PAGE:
Risk Assessments – Colorado Crest

My risk assessment for this trip different slightly from previous trips of mine, in particular because this was a solo trip. I was going to be by myself, and could not rely on anyone for help. The fundamentals of my risk assessment remained the same, however:

  • Terrain Challenges
  • Bail-Outs
  • Weather Updates
  • Exposure to Environmental Conditions
  • Access to Immediate Care / Help

And two added element this time:

  • The “Solo” Effect
  • How to Stay Connected

Terrain Challenges

One of the first steps in my risk assessment was identifying particular terrain hazards that I should be aware of. Summits, passes, river fords, exposed ridgelines, technical scrambles, etc.

I had to break down the long trip into smaller pieces:

How long was it between water sources? Could I carry enough water to carry me? 

When would I be hiking through the highest elevation points for the day? Was this in the morning or afternoon? Where could I seek shelter or protection if a storm hit? 

Where were the most challenging parts of the route? Any Class 3 scrambles? Class 4 scrambles? 

[googleapps domain=”docs” dir=”spreadsheets/d/e/2PACX-1vTQ5TLsAQqWaa17Y7gG6W5GsMpz8nrkXi2U9vDqw1pFAweD_f7E0-OZXivHceH06czig-jK7q_OYDaU/pubhtml” query=”gid=1708003098&single=true&widget=true&headers=false” /]

To answer these questions, I let my engineering degree do the work and hit the spreadsheets hard. I created my “Data Sheet,” a cumulative list of landmarks that I could use as waypoints for my route. Rather than looking at a 650 mile trail in its entirety, I broke it down point by point. If I could make it from one waypoint to the next, I could string them together to complete the entire journey.

The waypoints I selected fit into a variety of categories:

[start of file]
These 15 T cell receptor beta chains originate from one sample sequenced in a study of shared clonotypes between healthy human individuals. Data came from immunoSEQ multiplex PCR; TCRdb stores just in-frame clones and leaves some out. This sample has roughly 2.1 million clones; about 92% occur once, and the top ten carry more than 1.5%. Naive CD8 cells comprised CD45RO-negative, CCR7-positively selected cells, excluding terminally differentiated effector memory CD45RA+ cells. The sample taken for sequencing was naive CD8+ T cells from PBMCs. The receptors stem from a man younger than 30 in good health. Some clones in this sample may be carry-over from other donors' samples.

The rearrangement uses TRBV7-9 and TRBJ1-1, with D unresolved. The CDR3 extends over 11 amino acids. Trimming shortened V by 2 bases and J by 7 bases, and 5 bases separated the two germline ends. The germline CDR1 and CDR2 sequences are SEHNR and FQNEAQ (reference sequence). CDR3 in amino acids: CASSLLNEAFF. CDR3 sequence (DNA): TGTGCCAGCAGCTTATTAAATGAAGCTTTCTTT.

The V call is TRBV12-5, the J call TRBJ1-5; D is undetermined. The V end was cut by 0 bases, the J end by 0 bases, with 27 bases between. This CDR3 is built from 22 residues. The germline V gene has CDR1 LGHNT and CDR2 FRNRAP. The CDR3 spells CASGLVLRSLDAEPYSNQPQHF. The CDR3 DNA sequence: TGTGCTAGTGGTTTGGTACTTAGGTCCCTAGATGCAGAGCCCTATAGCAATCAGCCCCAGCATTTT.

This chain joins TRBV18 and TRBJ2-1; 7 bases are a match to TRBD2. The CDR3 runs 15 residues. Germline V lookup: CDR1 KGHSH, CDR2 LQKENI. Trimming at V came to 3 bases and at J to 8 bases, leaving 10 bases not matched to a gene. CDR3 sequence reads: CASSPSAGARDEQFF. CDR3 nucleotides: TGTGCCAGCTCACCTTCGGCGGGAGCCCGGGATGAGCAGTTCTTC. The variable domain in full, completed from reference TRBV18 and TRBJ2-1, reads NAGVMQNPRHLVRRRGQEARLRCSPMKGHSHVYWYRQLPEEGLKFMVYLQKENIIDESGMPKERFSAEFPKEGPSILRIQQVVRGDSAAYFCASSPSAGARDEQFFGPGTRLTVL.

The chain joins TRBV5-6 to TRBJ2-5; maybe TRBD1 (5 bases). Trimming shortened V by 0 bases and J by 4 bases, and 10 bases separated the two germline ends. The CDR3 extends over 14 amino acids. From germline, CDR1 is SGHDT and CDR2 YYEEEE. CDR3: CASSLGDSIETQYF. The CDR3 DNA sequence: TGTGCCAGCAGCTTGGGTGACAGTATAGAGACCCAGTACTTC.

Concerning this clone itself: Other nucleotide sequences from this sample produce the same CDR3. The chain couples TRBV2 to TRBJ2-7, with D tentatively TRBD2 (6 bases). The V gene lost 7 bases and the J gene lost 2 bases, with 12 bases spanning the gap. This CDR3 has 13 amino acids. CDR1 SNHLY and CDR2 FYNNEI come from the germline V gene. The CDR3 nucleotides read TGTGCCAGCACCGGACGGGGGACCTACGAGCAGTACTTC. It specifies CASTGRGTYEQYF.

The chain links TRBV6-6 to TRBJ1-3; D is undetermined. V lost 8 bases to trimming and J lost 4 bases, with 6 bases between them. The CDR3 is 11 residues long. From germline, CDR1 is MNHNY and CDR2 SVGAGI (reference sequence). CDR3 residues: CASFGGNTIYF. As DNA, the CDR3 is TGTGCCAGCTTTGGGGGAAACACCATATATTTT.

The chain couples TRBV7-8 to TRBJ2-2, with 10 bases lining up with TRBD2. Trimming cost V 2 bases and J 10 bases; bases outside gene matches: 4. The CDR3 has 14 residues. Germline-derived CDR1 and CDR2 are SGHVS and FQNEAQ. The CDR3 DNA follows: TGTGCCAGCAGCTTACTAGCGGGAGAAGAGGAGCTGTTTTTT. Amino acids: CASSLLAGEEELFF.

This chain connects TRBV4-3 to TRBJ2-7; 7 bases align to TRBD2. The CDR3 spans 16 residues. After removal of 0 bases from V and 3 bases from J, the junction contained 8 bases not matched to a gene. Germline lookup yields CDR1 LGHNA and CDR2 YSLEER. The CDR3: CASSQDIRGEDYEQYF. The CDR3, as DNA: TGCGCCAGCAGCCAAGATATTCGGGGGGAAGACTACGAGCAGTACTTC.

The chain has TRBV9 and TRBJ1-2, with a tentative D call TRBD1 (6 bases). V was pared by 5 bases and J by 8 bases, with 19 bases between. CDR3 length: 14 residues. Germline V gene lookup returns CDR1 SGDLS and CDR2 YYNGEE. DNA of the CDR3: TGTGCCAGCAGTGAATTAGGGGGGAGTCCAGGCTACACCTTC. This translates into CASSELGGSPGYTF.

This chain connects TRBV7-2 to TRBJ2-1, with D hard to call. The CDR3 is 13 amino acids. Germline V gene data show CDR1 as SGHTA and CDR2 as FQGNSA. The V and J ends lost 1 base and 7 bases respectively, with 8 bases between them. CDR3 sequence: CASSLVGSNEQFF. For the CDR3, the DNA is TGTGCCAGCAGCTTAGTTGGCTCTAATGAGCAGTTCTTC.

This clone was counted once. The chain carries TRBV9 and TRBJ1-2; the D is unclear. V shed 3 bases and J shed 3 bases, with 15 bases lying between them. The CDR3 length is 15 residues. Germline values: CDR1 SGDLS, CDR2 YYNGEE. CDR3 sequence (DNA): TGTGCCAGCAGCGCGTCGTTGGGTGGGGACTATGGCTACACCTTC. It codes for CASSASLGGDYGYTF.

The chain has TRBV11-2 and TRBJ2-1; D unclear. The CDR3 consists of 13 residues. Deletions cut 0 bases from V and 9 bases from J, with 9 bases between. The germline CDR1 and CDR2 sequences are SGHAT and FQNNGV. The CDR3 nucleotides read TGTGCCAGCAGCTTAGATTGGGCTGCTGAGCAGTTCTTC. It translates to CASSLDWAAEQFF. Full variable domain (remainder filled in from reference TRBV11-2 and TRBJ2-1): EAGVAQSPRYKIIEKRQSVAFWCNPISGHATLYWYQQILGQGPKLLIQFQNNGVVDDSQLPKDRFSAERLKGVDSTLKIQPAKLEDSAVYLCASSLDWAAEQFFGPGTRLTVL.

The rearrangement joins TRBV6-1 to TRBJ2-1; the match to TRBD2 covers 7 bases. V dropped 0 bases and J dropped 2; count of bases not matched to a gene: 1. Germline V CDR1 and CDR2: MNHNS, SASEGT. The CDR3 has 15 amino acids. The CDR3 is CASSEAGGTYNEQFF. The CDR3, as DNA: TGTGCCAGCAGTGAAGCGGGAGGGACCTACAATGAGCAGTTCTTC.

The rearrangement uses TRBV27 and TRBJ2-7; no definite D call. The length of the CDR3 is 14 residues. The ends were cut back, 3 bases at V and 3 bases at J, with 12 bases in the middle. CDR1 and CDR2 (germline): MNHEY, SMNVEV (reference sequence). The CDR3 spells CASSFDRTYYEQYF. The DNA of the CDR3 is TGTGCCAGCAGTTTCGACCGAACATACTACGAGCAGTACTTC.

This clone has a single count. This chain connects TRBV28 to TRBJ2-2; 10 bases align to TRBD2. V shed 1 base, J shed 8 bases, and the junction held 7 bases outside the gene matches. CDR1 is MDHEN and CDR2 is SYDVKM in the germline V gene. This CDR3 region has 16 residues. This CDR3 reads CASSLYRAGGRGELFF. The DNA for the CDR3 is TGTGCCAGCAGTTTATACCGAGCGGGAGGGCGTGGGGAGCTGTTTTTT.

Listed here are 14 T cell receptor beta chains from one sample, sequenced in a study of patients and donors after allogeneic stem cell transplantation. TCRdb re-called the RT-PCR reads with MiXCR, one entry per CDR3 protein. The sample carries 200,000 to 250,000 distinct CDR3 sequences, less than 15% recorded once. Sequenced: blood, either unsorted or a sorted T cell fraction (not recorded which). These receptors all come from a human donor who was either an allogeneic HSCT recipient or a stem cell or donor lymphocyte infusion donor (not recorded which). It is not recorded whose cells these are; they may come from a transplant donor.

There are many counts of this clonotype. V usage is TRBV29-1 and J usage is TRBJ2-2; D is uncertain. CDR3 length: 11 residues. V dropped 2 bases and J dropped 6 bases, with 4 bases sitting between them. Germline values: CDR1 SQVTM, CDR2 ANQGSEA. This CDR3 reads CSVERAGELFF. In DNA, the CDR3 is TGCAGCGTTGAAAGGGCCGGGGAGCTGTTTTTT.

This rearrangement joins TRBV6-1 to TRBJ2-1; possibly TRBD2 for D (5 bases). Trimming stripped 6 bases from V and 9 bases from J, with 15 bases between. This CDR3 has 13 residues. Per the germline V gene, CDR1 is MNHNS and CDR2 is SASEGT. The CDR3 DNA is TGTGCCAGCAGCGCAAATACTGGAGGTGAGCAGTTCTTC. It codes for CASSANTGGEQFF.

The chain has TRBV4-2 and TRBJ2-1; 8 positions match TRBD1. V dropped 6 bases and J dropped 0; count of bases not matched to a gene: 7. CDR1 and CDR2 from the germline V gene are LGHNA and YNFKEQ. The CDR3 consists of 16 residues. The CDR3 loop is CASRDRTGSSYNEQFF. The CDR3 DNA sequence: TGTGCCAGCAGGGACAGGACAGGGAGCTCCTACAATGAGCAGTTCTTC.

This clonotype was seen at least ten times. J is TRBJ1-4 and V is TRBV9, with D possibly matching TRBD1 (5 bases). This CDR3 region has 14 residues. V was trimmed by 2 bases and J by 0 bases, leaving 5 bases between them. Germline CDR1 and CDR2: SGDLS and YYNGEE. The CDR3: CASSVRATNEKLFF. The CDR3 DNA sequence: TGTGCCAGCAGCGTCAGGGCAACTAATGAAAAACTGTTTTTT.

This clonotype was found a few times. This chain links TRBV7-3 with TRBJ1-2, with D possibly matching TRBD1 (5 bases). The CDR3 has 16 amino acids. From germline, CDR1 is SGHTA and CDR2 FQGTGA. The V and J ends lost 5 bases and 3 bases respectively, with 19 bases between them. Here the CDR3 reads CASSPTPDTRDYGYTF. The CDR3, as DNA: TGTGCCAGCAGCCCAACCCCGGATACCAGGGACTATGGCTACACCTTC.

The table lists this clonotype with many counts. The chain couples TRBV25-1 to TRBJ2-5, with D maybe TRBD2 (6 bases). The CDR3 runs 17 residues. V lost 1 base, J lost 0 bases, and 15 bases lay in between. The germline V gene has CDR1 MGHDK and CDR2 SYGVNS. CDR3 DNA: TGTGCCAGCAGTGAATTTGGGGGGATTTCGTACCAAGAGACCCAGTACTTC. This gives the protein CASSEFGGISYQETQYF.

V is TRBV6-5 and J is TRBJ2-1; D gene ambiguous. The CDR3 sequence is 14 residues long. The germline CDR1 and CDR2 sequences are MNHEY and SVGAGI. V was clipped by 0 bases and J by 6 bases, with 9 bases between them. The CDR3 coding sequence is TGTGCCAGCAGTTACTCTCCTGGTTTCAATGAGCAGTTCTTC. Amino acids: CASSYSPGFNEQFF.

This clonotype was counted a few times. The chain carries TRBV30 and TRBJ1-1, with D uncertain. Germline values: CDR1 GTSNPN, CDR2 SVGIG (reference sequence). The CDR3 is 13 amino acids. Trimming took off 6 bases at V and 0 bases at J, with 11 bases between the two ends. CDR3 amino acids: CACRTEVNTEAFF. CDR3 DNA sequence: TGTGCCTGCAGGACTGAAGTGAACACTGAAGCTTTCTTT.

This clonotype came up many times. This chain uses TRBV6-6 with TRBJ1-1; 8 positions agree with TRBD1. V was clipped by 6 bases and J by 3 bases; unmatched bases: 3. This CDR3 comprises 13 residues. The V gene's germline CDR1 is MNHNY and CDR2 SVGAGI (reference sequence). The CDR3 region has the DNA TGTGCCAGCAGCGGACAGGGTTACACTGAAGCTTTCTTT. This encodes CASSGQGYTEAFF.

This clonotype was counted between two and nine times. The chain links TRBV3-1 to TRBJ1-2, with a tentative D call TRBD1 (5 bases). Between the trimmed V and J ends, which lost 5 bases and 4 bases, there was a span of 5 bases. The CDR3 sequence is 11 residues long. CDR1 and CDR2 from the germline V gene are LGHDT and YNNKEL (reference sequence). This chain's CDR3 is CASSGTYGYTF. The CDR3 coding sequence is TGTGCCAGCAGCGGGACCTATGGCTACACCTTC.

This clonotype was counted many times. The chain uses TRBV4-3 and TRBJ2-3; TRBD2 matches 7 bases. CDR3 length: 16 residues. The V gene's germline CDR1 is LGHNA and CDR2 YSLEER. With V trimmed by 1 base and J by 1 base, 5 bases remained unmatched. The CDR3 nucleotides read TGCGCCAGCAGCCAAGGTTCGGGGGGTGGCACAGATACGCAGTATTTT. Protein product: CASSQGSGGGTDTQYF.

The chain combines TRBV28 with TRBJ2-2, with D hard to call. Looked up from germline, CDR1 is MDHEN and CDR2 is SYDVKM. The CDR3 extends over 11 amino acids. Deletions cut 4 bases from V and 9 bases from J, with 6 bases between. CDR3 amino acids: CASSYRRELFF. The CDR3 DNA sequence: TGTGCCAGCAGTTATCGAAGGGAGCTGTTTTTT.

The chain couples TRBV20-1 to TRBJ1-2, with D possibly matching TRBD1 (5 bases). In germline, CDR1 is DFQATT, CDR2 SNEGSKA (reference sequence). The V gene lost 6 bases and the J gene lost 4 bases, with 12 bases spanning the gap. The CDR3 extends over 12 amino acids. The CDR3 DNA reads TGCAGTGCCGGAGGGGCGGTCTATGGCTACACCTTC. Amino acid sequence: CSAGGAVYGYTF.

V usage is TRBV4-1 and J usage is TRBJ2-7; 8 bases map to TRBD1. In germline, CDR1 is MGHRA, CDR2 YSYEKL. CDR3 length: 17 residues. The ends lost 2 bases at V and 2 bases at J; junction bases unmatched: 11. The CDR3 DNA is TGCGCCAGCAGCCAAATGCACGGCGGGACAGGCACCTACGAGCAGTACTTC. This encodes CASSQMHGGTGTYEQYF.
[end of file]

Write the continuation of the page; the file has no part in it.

• Water sources
  • Summits, passes, etc.
  • Trail junctions
  • Areas of interest

I used these waypoints on my Caltopo route file to break up the longer routes and get a sense of how the waypoints would spread out throughout the course of the hike.

In Caltopo, my waypoints plotted on the overall profile of an example day.

Each night at camp before I went to bed I would review the Data Sheet and study the navigational and terrain challenges for the next day. If I was coming up on a challenging pass, summit, etc., I might wake up earlier that next day to allow myself more time to adjust if necessary.


I liked to think of my thru-hike as a football game: I might call a certain play in the huddle, in this case my planned itinerary, but I would need the ability to call an “audible”, in this case a bail-out plan, if the defense, in this case mother nature, threw something unexpected my way.

Notice all of the red bail-out routes shooting off of my planned itinerary, the purple line.

I felt more confident on trail knowing I had a “playbook” that I could turn to if I ever needed to. My mantra whenever I head into the mountains: stay humble. Setting out on this journey, I knew that things might change, that I might need to abort at any point because of some unforeseen circumstance (fortunately I did not have to and followed my intended route from start to finish).

Weather Updates

I carried a Garmin inReach Explorer+ with me the entire way, which allowed me to message anyone back at home, especially my parents. It also afforded me the ability to have my father text me live weather updates daily. Before I left home I set up a system for him to send weather updates daily for the next few days so that I could be thinking days ahead of time.

[googleapps domain=”docs” dir=”spreadsheets/d/e/2PACX-1vTQ5TLsAQqWaa17Y7gG6W5GsMpz8nrkXi2U9vDqw1pFAweD_f7E0-OZXivHceH06czig-jK7q_OYDaU/pubhtml” query=”gid=424784677&single=true&widget=true&headers=false” /]

At the end of each day, my Dad would send me a brief message with the:

  • Temperatures
  • Wind Speeds
  • Chance of Rain AND when that rain was expected
  • 3-day forecast for that area, which gave me a sense of what was coming behind it